Youth unemployment rate increases to 28.6% in 2022

Sarpang district tops the charts, while Gasa has the lowest percentage of unemployed youth

The number of youth unemployed in the country rose in 2022 with an estimated 28.6% of youth unemployed. This is an increase by 7.7% as compared to 20.9% in 2021 according to a recent report released by the National Statistics Bureau (NSB).

The report states that as there is no overlap in the confidence intervals, the increase is statistically significant. In terms of absolute numbers, there were 8,496 youth who were without work, actively seeking and were available for work during the reference period.

The number of females unemployed was more with 32.8 %. The youth unemployment rate estimated for male was 24.4%.  Similarly, the report shows that there is a difference in youth unemployment rate among males and females both in urban and rural areas.

According to the report, youth unemployment is more of an urban phenomenon with 35.6% which is more than that of rural areas which is 22.7%.

Amongst the dzongkhags (districts), Sarpang has the highest youth unemployment rate with 44.2% followed by Thimphu with 39.8%. The unemployment rates in Zhemgang is 32.3%, Lhuntse 32.5%, Haa 29.1%, Trashi Yangtse dzongkhag 27.5% and Paro 26.9%.

Gasa Dzongkhag has the lowest youth unemployment rate with 1.7%.

Comparing by sex, there is a wide variation amongst dzongkhags. The highest female youth unemployment rate is observed in Sarpang dzongkhag with 46.0% and the lowest in Gasa with 3.1%.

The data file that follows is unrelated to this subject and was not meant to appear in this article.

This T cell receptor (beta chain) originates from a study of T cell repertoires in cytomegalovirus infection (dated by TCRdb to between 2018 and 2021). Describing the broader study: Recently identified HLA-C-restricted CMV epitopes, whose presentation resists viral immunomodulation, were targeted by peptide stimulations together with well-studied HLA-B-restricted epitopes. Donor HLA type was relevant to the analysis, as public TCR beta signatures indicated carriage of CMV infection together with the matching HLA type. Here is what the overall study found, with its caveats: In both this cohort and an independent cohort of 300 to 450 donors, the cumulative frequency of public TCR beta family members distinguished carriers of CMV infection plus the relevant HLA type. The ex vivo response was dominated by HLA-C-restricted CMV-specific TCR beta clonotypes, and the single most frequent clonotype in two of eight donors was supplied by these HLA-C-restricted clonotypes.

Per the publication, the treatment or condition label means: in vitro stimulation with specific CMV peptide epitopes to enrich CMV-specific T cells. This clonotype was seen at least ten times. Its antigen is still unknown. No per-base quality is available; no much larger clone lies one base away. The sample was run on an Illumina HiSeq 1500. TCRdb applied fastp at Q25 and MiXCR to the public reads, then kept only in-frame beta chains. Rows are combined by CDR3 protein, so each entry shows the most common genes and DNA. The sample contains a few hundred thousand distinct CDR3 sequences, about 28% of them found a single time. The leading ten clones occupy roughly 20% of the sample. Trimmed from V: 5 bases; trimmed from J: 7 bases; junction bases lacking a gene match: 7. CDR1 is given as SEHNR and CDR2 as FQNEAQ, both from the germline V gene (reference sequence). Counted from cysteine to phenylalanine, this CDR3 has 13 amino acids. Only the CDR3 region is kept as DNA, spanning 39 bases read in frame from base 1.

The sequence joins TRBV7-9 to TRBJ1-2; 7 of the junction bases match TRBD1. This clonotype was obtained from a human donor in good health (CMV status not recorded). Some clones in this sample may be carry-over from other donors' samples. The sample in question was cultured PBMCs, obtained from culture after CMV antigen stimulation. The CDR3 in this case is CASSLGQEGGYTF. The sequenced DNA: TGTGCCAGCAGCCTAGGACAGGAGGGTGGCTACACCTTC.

Similarly, the highest male youth unemployment rate is observed in Sarpang Dzongkhag with 42.0%, while Gasa Dzongkhag has no male unemployment rate recorded in 2022.

The NSB’s report also shows the trend of the youth unemployment rate. It is seen that it has fluctuated over the period of six years with the highest rate observed in 2022 with 28.6% and lowest in 2019 with 11.9%.

Further, the female youth unemployment rate has been dominating over the years.

Meanwhile, youth unemployment rate is defined as the percentage of unemployed persons in the age group 15-24 years to the labor force (also known as economically active population) in the same age group.

According to the NSB, youth have the potential to impact the overall socio-economic development of the country. If this human capital remains untapped or overlooked, it can lead to an increasing social burden for the country.

The report mentions that investment in employment creation has been the top priority over the years for the government and that investments and involvement of the private sector also play an equally important role in solving youth unemployment issues.

The NSB’s survey involved collecting information on the reasons for being unemployed. Among several reasons cited, NSB found that recently completed studies with 31.2%, lack of adequate qualification with 21.4%, qualification mismatch with 10.5%, and voluntarily resignation from earlier jobs (8.8%) are the major ones.

The reasons for being unemployed also vary slightly among males and females. Among the males, 30.8% reasoned that they have recently completed their studies, while the corresponding figure for females is 31.4%. However, the percentage of females who mentioned ‘lack of adequate qualification’ with 23.7% is higher compared to males with 18.1%.

Nidup Lhamo from Thimphu